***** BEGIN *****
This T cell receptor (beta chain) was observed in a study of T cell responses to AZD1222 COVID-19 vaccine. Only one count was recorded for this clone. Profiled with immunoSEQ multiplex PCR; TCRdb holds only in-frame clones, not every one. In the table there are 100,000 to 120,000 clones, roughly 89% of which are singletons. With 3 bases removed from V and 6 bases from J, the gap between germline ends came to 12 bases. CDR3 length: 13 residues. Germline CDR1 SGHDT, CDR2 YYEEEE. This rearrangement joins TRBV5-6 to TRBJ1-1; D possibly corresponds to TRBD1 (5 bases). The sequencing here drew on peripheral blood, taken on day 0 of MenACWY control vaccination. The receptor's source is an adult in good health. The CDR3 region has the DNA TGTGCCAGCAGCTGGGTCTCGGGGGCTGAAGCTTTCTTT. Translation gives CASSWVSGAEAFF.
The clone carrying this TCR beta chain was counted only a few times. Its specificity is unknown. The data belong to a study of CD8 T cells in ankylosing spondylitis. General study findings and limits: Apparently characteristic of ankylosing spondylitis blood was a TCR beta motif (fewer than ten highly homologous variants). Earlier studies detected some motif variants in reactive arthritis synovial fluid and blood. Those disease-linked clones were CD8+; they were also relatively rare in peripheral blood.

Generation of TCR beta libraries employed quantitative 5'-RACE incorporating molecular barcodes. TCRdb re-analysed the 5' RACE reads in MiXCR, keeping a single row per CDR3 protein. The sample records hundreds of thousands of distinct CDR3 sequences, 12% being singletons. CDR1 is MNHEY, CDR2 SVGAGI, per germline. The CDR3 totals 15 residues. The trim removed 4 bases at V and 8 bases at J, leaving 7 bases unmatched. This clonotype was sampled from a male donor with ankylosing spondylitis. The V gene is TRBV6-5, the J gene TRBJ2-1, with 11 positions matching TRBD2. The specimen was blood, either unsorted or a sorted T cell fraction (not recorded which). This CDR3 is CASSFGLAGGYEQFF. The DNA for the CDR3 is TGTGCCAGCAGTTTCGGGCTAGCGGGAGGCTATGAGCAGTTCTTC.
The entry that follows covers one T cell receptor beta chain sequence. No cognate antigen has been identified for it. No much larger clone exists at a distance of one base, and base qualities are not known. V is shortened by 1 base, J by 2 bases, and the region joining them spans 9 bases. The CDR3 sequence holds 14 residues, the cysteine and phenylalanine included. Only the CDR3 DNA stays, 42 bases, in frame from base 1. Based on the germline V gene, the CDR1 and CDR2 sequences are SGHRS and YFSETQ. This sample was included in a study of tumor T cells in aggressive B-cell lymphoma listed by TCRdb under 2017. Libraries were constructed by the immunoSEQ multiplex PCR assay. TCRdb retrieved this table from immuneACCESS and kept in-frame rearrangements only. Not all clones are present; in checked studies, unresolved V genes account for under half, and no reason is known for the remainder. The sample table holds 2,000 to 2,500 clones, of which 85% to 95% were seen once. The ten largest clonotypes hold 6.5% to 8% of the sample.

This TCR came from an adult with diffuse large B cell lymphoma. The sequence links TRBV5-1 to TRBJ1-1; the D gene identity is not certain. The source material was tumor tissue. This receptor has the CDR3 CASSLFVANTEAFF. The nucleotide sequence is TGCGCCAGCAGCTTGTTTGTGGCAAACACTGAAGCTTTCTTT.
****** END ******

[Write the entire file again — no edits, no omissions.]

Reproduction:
This T cell receptor (beta chain) was observed in a study of T cell responses to AZD1222 COVID-19 vaccine. Only one count was recorded for this clone. Profiled with immunoSEQ multiplex PCR; TCRdb holds only in-frame clones, not every one. In the table there are 100,000 to 120,000 clones, roughly 89% of which are singletons. With 3 bases removed from V and 6 bases from J, the gap between germline ends came to 12 bases. CDR3 length: 13 residues. Germline CDR1 SGHDT, CDR2 YYEEEE. This rearrangement joins TRBV5-6 to TRBJ1-1; D possibly corresponds to TRBD1 (5 bases). The sequencing here drew on peripheral blood, taken on day 0 of MenACWY control vaccination. The receptor's source is an adult in good health. The CDR3 region has the DNA TGTGCCAGCAGCTGGGTCTCGGGGGCTGAAGCTTTCTTT. Translation gives CASSWVSGAEAFF.
The clone carrying this TCR beta chain was counted only a few times. Its specificity is unknown. The data belong to a study of CD8 T cells in ankylosing spondylitis. General study findings and limits: Apparently characteristic of ankylosing spondylitis blood was a TCR beta motif (fewer than ten highly homologous variants). Earlier studies detected some motif variants in reactive arthritis synovial fluid and blood. Those disease-linked clones were CD8+; they were also relatively rare in peripheral blood.

Generation of TCR beta libraries employed quantitative 5'-RACE incorporating molecular barcodes. TCRdb re-analysed the 5' RACE reads in MiXCR, keeping a single row per CDR3 protein. The sample records hundreds of thousands of distinct CDR3 sequences, 12% being singletons. CDR1 is MNHEY, CDR2 SVGAGI, per germline. The CDR3 totals 15 residues. The trim removed 4 bases at V and 8 bases at J, leaving 7 bases unmatched. This clonotype was sampled from a male donor with ankylosing spondylitis. The V gene is TRBV6-5, the J gene TRBJ2-1, with 11 positions matching TRBD2. The specimen was blood, either unsorted or a sorted T cell fraction (not recorded which). This CDR3 is CASSFGLAGGYEQFF. The DNA for the CDR3 is TGTGCCAGCAGTTTCGGGCTAGCGGGAGGCTATGAGCAGTTCTTC.
The entry that follows covers one T cell receptor beta chain sequence. No cognate antigen has been identified for it. No much larger clone exists at a distance of one base, and base qualities are not known. V is shortened by 1 base, J by 2 bases, and the region joining them spans 9 bases. The CDR3 sequence holds 14 residues, the cysteine and phenylalanine included. Only the CDR3 DNA stays, 42 bases, in frame from base 1. Based on the germline V gene, the CDR1 and CDR2 sequences are SGHRS and YFSETQ. This sample was included in a study of tumor T cells in aggressive B-cell lymphoma listed by TCRdb under 2017. Libraries were constructed by the immunoSEQ multiplex PCR assay. TCRdb retrieved this table from immuneACCESS and kept in-frame rearrangements only. Not all clones are present; in checked studies, unresolved V genes account for under half, and no reason is known for the remainder. The sample table holds 2,000 to 2,500 clones, of which 85% to 95% were seen once. The ten largest clonotypes hold 6.5% to 8% of the sample.

This TCR came from an adult with diffuse large B cell lymphoma. The sequence links TRBV5-1 to TRBJ1-1; the D gene identity is not certain. The source material was tumor tissue. This receptor has the CDR3 CASSLFVANTEAFF. The nucleotide sequence is TGCGCCAGCAGCTTGTTTGTGGCAAACACTGAAGCTTTCTTT.